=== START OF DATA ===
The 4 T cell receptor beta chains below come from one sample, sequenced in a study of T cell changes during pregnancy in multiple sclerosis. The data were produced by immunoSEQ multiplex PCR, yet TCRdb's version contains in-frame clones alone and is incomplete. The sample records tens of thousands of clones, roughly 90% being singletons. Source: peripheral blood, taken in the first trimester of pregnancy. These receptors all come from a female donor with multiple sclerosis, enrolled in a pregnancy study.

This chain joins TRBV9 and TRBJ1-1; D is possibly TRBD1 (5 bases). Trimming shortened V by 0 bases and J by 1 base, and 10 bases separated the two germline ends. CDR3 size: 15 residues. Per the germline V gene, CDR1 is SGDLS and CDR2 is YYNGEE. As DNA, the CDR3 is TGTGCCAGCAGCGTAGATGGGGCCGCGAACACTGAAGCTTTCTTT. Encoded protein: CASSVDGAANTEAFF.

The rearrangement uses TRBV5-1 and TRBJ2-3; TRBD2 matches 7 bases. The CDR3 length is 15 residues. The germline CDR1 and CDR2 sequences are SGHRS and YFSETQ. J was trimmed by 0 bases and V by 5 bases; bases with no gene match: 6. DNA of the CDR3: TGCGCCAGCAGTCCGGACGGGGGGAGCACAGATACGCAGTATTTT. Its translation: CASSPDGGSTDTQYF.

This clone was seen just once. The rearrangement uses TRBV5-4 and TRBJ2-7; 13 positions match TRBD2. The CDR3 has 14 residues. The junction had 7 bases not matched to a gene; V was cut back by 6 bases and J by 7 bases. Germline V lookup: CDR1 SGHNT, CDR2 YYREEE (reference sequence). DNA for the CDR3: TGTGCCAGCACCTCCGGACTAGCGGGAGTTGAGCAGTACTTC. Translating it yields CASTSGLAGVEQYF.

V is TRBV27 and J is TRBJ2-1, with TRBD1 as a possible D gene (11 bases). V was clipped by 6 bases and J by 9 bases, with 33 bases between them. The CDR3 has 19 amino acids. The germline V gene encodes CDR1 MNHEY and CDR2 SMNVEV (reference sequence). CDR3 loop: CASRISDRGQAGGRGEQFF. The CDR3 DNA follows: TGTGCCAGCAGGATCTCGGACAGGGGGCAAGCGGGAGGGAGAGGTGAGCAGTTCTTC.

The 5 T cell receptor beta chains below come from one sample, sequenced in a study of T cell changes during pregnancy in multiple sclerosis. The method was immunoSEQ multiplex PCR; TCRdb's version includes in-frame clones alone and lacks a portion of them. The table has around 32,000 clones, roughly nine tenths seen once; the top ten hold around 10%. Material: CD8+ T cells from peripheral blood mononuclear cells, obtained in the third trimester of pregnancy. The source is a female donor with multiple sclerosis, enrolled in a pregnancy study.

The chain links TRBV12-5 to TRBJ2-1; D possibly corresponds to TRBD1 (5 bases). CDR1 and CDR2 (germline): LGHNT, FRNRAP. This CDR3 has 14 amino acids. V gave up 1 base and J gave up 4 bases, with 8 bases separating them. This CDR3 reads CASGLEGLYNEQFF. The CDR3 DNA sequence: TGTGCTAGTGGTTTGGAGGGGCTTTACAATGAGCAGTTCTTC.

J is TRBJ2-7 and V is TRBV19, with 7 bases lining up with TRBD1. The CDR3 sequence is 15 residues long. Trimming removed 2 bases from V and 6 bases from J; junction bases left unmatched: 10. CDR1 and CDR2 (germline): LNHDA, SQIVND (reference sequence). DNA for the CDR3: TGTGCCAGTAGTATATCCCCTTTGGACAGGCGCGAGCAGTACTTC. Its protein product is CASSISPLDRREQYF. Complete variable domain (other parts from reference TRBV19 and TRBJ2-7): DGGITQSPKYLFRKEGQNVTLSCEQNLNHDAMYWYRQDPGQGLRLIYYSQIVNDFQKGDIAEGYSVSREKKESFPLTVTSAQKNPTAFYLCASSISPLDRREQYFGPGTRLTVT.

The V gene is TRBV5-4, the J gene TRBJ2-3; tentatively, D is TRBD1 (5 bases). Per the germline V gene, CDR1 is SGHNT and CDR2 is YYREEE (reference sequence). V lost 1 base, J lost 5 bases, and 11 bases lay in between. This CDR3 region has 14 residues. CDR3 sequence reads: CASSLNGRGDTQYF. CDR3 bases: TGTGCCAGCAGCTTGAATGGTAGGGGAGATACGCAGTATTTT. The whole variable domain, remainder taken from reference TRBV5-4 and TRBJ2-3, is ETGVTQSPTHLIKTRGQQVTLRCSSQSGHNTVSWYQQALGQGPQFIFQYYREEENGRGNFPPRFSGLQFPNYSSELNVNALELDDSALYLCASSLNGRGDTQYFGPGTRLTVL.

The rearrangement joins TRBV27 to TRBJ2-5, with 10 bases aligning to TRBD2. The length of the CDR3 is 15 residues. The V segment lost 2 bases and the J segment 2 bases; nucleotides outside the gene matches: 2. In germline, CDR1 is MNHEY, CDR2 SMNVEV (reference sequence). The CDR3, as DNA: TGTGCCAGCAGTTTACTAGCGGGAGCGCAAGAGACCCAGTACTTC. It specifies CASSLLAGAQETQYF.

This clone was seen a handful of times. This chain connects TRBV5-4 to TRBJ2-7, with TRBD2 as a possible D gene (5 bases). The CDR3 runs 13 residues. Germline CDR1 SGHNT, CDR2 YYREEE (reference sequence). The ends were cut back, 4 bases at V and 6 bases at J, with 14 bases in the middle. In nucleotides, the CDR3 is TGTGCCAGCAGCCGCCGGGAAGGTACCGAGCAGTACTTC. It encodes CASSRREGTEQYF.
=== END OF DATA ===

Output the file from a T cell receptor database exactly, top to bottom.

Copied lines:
The 4 T cell receptor beta chains below come from one sample, sequenced in a study of T cell changes during pregnancy in multiple sclerosis. The data were produced by immunoSEQ multiplex PCR, yet TCRdb's version contains in-frame clones alone and is incomplete. The sample records tens of thousands of clones, roughly 90% being singletons. Source: peripheral blood, taken in the first trimester of pregnancy. These receptors all come from a female donor with multiple sclerosis, enrolled in a pregnancy study.

This chain joins TRBV9 and TRBJ1-1; D is possibly TRBD1 (5 bases). Trimming shortened V by 0 bases and J by 1 base, and 10 bases separated the two germline ends. CDR3 size: 15 residues. Per the germline V gene, CDR1 is SGDLS and CDR2 is YYNGEE. As DNA, the CDR3 is TGTGCCAGCAGCGTAGATGGGGCCGCGAACACTGAAGCTTTCTTT. Encoded protein: CASSVDGAANTEAFF.

The rearrangement uses TRBV5-1 and TRBJ2-3; TRBD2 matches 7 bases. The CDR3 length is 15 residues. The germline CDR1 and CDR2 sequences are SGHRS and YFSETQ. J was trimmed by 0 bases and V by 5 bases; bases with no gene match: 6. DNA of the CDR3: TGCGCCAGCAGTCCGGACGGGGGGAGCACAGATACGCAGTATTTT. Its translation: CASSPDGGSTDTQYF.

This clone was seen just once. The rearrangement uses TRBV5-4 and TRBJ2-7; 13 positions match TRBD2. The CDR3 has 14 residues. The junction had 7 bases not matched to a gene; V was cut back by 6 bases and J by 7 bases. Germline V lookup: CDR1 SGHNT, CDR2 YYREEE (reference sequence). DNA for the CDR3: TGTGCCAGCACCTCCGGACTAGCGGGAGTTGAGCAGTACTTC. Translating it yields CASTSGLAGVEQYF.

V is TRBV27 and J is TRBJ2-1, with TRBD1 as a possible D gene (11 bases). V was clipped by 6 bases and J by 9 bases, with 33 bases between them. The CDR3 has 19 amino acids. The germline V gene encodes CDR1 MNHEY and CDR2 SMNVEV (reference sequence). CDR3 loop: CASRISDRGQAGGRGEQFF. The CDR3 DNA follows: TGTGCCAGCAGGATCTCGGACAGGGGGCAAGCGGGAGGGAGAGGTGAGCAGTTCTTC.

The 5 T cell receptor beta chains below come from one sample, sequenced in a study of T cell changes during pregnancy in multiple sclerosis. The method was immunoSEQ multiplex PCR; TCRdb's version includes in-frame clones alone and lacks a portion of them. The table has around 32,000 clones, roughly nine tenths seen once; the top ten hold around 10%. Material: CD8+ T cells from peripheral blood mononuclear cells, obtained in the third trimester of pregnancy. The source is a female donor with multiple sclerosis, enrolled in a pregnancy study.

The chain links TRBV12-5 to TRBJ2-1; D possibly corresponds to TRBD1 (5 bases). CDR1 and CDR2 (germline): LGHNT, FRNRAP. This CDR3 has 14 amino acids. V gave up 1 base and J gave up 4 bases, with 8 bases separating them. This CDR3 reads CASGLEGLYNEQFF. The CDR3 DNA sequence: TGTGCTAGTGGTTTGGAGGGGCTTTACAATGAGCAGTTCTTC.

J is TRBJ2-7 and V is TRBV19, with 7 bases lining up with TRBD1. The CDR3 sequence is 15 residues long. Trimming removed 2 bases from V and 6 bases from J; junction bases left unmatched: 10. CDR1 and CDR2 (germline): LNHDA, SQIVND (reference sequence). DNA for the CDR3: TGTGCCAGTAGTATATCCCCTTTGGACAGGCGCGAGCAGTACTTC. Its protein product is CASSISPLDRREQYF. Complete variable domain (other parts from reference TRBV19 and TRBJ2-7): DGGITQSPKYLFRKEGQNVTLSCEQNLNHDAMYWYRQDPGQGLRLIYYSQIVNDFQKGDIAEGYSVSREKKESFPLTVTSAQKNPTAFYLCASSISPLDRREQYFGPGTRLTVT.

The V gene is TRBV5-4, the J gene TRBJ2-3; tentatively, D is TRBD1 (5 bases). Per the germline V gene, CDR1 is SGHNT and CDR2 is YYREEE (reference sequence). V lost 1 base, J lost 5 bases, and 11 bases lay in between. This CDR3 region has 14 residues. CDR3 sequence reads: CASSLNGRGDTQYF. CDR3 bases: TGTGCCAGCAGCTTGAATGGTAGGGGAGATACGCAGTATTTT. The whole variable domain, remainder taken from reference TRBV5-4 and TRBJ2-3, is ETGVTQSPTHLIKTRGQQVTLRCSSQSGHNTVSWYQQALGQGPQFIFQYYREEENGRGNFPPRFSGLQFPNYSSELNVNALELDDSALYLCASSLNGRGDTQYFGPGTRLTVL.

The rearrangement joins TRBV27 to TRBJ2-5, with 10 bases aligning to TRBD2. The length of the CDR3 is 15 residues. The V segment lost 2 bases and the J segment 2 bases; nucleotides outside the gene matches: 2. In germline, CDR1 is MNHEY, CDR2 SMNVEV (reference sequence). The CDR3, as DNA: TGTGCCAGCAGTTTACTAGCGGGAGCGCAAGAGACCCAGTACTTC. It specifies CASSLLAGAQETQYF.

This clone was seen a handful of times. This chain connects TRBV5-4 to TRBJ2-7, with TRBD2 as a possible D gene (5 bases). The CDR3 runs 13 residues. Germline CDR1 SGHNT, CDR2 YYREEE (reference sequence). The ends were cut back, 4 bases at V and 6 bases at J, with 14 bases in the middle. In nucleotides, the CDR3 is TGTGCCAGCAGCCGCCGGGAAGGTACCGAGCAGTACTTC. It encodes CASSRREGTEQYF.